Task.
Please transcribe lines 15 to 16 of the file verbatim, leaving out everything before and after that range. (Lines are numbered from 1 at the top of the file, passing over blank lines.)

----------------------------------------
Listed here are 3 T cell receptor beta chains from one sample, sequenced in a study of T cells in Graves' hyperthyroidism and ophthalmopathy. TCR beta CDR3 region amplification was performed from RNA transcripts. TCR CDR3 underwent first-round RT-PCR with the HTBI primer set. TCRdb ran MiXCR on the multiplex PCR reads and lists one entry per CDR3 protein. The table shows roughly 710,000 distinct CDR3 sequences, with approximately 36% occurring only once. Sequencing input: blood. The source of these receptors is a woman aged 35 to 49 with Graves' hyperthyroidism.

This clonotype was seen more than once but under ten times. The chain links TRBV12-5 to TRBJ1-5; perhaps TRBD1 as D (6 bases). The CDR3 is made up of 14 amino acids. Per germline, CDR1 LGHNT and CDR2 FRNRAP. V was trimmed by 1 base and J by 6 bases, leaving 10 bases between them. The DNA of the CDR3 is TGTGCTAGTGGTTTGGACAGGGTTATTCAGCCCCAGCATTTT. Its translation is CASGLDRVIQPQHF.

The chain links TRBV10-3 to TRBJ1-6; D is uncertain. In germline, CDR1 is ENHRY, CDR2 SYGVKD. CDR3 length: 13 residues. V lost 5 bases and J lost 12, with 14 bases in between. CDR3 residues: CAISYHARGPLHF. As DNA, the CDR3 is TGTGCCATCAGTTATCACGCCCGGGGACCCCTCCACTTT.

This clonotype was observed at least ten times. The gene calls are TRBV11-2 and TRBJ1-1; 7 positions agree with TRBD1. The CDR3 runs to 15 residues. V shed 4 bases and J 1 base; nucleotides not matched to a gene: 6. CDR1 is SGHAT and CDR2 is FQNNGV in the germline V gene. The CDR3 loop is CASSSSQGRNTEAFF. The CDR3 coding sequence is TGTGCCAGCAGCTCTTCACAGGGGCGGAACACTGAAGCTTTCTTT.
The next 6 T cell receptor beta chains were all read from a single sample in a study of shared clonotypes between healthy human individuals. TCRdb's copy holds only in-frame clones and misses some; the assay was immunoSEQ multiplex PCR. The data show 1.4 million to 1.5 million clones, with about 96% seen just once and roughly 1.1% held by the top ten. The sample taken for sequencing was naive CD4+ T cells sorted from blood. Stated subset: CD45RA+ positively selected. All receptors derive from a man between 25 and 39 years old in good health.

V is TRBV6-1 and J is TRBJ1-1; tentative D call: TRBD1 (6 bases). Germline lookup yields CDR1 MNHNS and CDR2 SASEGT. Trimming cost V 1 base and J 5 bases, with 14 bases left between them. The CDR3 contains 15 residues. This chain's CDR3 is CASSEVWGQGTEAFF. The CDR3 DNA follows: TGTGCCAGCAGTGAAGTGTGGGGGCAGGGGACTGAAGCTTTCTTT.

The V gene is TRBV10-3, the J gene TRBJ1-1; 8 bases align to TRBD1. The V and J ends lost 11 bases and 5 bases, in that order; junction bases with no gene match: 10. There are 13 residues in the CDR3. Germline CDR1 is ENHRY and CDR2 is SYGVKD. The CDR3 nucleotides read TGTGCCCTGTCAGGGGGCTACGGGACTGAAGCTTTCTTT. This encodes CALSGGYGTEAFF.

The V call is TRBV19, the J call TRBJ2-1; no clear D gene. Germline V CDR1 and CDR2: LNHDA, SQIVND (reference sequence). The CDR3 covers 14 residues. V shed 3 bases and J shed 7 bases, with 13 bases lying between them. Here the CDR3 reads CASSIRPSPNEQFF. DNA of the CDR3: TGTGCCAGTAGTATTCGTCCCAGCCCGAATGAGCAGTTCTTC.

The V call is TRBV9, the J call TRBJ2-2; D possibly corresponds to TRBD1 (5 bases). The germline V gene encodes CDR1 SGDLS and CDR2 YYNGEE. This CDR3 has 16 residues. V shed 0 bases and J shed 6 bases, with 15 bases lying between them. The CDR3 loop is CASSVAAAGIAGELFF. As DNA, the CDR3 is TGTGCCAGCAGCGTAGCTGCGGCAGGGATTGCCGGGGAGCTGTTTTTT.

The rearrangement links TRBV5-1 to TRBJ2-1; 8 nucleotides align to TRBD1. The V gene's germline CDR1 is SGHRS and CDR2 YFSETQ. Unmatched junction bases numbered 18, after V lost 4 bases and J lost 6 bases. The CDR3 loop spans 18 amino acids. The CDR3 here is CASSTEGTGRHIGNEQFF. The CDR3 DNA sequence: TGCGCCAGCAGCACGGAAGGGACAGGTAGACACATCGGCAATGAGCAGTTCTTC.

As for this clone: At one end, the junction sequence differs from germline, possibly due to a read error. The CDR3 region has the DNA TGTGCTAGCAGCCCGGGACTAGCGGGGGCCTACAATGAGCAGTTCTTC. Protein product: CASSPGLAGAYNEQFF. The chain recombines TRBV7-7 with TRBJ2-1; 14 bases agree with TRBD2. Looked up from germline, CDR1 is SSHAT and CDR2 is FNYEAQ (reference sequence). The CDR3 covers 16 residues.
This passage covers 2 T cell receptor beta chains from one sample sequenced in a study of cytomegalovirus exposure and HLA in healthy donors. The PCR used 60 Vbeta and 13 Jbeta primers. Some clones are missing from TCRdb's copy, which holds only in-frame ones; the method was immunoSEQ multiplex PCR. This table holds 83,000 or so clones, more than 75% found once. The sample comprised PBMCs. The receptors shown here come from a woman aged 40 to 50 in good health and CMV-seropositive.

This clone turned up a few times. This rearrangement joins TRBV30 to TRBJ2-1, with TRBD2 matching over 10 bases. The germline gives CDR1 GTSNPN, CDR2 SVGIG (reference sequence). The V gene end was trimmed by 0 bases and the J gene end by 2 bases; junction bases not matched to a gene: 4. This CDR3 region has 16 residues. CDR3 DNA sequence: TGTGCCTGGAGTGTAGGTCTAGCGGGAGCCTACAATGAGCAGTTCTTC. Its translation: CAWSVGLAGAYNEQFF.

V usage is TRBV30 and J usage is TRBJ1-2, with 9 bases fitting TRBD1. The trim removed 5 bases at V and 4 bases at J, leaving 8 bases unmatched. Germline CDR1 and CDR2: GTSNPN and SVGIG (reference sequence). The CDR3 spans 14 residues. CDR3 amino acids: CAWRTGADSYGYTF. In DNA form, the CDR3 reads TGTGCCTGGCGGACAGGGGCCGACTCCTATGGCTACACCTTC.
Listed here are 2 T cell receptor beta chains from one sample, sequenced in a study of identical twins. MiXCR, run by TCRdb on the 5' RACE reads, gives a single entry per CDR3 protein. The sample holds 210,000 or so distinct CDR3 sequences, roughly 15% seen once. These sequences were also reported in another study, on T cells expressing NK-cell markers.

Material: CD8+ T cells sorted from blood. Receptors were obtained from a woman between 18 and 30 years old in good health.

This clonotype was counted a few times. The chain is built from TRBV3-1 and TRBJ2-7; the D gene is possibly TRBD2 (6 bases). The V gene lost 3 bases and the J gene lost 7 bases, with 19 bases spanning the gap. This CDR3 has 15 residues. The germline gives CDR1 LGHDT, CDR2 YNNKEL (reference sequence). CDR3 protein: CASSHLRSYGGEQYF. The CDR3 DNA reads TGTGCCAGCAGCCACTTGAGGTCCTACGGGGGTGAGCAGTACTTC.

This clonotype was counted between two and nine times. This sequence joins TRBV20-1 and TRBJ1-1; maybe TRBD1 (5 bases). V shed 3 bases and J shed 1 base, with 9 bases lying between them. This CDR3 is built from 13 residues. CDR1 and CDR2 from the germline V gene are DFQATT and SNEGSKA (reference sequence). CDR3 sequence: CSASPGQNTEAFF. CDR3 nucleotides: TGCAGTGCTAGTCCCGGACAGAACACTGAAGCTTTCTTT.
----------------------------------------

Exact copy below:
Listed here are 2 T cell receptor beta chains from one sample, sequenced in a study of identical twins. MiXCR, run by TCRdb on the 5' RACE reads, gives a single entry per CDR3 protein. The sample holds 210,000 or so distinct CDR3 sequences, roughly 15% seen once. These sequences were also reported in another study, on T cells expressing NK-cell markers.

Material: CD8+ T cells sorted from blood. Receptors were obtained from a woman between 18 and 30 years old in good health.